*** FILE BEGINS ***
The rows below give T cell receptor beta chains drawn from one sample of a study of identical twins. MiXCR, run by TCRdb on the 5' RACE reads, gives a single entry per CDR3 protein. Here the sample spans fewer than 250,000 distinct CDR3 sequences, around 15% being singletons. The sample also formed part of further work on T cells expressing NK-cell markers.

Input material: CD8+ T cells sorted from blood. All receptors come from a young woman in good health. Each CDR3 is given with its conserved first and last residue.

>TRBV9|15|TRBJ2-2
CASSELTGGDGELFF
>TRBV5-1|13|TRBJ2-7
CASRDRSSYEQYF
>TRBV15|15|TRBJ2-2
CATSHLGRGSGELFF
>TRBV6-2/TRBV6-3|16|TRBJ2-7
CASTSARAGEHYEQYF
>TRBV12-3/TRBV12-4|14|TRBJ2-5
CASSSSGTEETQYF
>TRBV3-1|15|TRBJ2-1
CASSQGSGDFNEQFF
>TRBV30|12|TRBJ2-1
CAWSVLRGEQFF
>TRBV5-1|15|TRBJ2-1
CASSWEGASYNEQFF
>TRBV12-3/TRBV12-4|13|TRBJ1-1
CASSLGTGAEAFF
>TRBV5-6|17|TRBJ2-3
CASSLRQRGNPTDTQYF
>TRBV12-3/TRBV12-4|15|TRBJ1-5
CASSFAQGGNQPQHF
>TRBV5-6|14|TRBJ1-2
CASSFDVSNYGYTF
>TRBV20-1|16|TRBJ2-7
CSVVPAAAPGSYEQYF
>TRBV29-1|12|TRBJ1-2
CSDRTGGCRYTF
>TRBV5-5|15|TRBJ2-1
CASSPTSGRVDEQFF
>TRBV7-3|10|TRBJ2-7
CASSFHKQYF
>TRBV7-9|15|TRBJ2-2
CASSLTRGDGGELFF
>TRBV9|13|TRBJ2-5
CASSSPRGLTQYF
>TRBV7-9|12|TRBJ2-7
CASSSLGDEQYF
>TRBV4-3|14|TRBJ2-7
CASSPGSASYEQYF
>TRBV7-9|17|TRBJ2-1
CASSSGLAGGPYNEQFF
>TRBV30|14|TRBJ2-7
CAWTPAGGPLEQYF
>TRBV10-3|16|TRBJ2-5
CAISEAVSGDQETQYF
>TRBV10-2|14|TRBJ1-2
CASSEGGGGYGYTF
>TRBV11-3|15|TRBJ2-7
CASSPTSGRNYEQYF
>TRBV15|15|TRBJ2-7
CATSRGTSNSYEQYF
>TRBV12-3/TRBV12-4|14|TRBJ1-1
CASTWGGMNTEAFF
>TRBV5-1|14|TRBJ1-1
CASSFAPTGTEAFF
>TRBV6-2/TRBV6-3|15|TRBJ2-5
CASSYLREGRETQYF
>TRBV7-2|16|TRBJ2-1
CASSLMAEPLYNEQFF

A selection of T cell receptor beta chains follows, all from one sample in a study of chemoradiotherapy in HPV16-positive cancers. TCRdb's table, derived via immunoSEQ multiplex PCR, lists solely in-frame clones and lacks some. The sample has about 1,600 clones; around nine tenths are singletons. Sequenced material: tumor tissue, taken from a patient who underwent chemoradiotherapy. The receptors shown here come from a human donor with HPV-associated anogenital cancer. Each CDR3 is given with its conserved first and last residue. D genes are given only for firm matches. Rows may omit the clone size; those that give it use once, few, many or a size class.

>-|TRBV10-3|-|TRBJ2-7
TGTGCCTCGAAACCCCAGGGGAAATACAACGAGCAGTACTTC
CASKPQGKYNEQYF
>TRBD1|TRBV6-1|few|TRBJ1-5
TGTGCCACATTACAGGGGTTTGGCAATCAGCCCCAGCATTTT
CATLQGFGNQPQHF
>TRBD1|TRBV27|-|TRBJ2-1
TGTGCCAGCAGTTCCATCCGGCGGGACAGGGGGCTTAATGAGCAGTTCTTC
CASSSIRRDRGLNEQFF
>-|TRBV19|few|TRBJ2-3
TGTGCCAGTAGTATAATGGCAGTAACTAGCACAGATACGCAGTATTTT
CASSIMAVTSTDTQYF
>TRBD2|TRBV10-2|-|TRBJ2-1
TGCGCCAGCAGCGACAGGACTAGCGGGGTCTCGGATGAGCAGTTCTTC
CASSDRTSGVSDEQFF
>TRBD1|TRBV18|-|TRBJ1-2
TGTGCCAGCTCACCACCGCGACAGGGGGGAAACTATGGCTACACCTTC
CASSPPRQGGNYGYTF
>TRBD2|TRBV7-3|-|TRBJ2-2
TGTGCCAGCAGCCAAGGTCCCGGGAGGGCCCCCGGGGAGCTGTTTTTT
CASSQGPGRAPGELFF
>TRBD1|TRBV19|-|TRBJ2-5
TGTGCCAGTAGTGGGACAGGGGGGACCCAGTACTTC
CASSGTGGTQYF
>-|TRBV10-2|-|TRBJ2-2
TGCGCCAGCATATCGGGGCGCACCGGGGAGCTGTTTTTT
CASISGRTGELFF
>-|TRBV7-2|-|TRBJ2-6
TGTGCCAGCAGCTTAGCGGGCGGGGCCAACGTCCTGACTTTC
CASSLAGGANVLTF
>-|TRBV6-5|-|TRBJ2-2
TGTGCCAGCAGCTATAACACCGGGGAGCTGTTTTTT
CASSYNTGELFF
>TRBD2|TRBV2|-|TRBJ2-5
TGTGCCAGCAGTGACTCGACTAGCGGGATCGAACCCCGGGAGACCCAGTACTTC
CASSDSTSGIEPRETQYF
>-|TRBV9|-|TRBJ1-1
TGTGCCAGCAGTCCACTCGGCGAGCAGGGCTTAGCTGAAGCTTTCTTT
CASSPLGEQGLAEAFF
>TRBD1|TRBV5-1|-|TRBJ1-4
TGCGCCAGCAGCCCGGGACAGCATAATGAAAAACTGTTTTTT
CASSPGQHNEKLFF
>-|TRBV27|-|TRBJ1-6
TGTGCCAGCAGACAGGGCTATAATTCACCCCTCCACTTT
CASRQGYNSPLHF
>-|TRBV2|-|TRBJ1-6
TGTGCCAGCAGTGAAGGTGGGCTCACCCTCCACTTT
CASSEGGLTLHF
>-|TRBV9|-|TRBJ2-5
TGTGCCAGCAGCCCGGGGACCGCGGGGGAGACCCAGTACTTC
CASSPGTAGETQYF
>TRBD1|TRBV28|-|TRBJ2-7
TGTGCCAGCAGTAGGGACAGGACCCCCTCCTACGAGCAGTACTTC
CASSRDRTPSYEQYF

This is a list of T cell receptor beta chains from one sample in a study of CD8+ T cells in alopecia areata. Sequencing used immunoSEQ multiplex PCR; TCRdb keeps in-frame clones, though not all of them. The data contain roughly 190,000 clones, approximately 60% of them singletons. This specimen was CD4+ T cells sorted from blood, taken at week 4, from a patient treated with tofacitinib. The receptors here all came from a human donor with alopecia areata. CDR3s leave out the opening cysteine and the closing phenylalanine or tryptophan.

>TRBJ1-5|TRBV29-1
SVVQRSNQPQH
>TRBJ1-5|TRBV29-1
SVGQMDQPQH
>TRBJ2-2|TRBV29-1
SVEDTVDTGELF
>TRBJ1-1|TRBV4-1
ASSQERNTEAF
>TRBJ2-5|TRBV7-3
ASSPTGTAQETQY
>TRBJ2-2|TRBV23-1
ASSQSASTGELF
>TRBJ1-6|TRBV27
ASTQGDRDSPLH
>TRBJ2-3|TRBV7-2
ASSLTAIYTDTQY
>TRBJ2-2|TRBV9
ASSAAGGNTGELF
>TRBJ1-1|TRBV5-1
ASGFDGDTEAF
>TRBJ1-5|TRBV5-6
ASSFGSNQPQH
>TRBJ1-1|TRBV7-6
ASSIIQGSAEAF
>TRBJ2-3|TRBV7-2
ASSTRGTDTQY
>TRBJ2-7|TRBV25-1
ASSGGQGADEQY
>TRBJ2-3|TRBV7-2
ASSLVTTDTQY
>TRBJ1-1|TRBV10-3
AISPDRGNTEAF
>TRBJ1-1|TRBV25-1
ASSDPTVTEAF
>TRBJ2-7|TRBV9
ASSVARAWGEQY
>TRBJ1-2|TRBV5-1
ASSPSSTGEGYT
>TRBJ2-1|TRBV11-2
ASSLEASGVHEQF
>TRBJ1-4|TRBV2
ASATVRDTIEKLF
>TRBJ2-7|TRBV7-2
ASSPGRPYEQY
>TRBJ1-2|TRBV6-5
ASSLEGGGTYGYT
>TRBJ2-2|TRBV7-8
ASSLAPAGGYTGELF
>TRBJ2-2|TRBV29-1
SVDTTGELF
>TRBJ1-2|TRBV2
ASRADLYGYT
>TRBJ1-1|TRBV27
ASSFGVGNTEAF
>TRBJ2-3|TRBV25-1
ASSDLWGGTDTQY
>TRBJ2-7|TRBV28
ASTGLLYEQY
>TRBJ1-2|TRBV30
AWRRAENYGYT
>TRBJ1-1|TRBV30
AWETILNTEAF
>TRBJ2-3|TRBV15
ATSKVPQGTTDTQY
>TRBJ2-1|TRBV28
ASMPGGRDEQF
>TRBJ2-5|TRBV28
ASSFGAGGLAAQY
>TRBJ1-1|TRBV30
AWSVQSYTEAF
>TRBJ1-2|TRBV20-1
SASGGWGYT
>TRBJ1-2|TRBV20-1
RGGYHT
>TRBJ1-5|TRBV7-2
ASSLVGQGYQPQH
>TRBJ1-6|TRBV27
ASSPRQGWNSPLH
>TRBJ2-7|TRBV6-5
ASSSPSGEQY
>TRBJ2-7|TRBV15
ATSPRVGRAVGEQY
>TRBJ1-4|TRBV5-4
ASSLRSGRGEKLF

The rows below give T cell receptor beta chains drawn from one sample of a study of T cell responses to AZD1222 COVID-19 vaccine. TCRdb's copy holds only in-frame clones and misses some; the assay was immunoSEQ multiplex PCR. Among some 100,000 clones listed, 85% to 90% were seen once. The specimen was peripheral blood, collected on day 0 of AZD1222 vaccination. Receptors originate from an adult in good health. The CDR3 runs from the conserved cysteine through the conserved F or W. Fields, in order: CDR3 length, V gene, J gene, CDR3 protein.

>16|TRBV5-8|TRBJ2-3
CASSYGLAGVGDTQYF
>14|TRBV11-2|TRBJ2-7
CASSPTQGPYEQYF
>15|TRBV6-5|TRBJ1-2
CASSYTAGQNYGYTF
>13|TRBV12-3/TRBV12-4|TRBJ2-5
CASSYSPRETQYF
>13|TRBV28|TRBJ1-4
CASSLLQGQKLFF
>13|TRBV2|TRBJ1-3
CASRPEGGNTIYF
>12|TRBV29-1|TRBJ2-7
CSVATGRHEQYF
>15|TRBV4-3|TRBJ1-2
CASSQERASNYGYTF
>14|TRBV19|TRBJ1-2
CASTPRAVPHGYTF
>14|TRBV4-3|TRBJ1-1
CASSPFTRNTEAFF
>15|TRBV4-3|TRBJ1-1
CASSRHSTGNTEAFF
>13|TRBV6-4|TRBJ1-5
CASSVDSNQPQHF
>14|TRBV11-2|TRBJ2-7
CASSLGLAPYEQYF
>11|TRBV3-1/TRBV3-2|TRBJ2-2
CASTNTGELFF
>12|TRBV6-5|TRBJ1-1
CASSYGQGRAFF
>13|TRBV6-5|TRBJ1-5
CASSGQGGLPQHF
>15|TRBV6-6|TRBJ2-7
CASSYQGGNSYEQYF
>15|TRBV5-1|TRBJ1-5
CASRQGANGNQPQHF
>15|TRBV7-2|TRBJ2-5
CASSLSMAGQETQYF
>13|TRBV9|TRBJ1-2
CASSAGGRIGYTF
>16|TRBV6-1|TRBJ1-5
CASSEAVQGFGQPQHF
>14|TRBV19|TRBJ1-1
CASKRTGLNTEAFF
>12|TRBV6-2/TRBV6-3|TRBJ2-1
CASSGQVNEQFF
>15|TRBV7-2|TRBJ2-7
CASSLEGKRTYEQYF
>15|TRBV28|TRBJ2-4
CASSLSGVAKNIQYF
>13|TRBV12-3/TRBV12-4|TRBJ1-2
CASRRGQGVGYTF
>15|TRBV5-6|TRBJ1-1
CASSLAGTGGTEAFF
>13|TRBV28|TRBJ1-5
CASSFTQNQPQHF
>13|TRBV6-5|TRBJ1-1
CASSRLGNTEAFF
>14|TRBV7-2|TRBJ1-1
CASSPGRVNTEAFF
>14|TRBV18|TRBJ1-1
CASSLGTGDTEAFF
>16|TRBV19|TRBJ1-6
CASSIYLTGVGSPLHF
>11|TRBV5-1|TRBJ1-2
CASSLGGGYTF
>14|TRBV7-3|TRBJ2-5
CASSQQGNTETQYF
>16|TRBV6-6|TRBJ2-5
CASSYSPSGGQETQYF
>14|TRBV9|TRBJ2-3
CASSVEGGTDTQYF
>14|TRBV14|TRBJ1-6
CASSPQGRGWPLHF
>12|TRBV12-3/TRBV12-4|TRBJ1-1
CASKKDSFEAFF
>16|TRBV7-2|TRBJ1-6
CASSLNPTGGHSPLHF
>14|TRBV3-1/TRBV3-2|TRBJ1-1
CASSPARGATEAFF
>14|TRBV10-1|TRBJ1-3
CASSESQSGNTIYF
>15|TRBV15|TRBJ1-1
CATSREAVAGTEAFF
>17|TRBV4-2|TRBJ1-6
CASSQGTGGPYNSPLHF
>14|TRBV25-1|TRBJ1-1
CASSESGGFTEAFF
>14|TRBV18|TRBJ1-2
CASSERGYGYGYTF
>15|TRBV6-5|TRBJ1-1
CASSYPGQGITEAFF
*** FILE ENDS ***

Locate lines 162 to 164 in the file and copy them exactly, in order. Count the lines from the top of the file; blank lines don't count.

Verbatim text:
ASSPGRPYEQY
>TRBJ1-2|TRBV6-5
ASSLEGGGTYGYT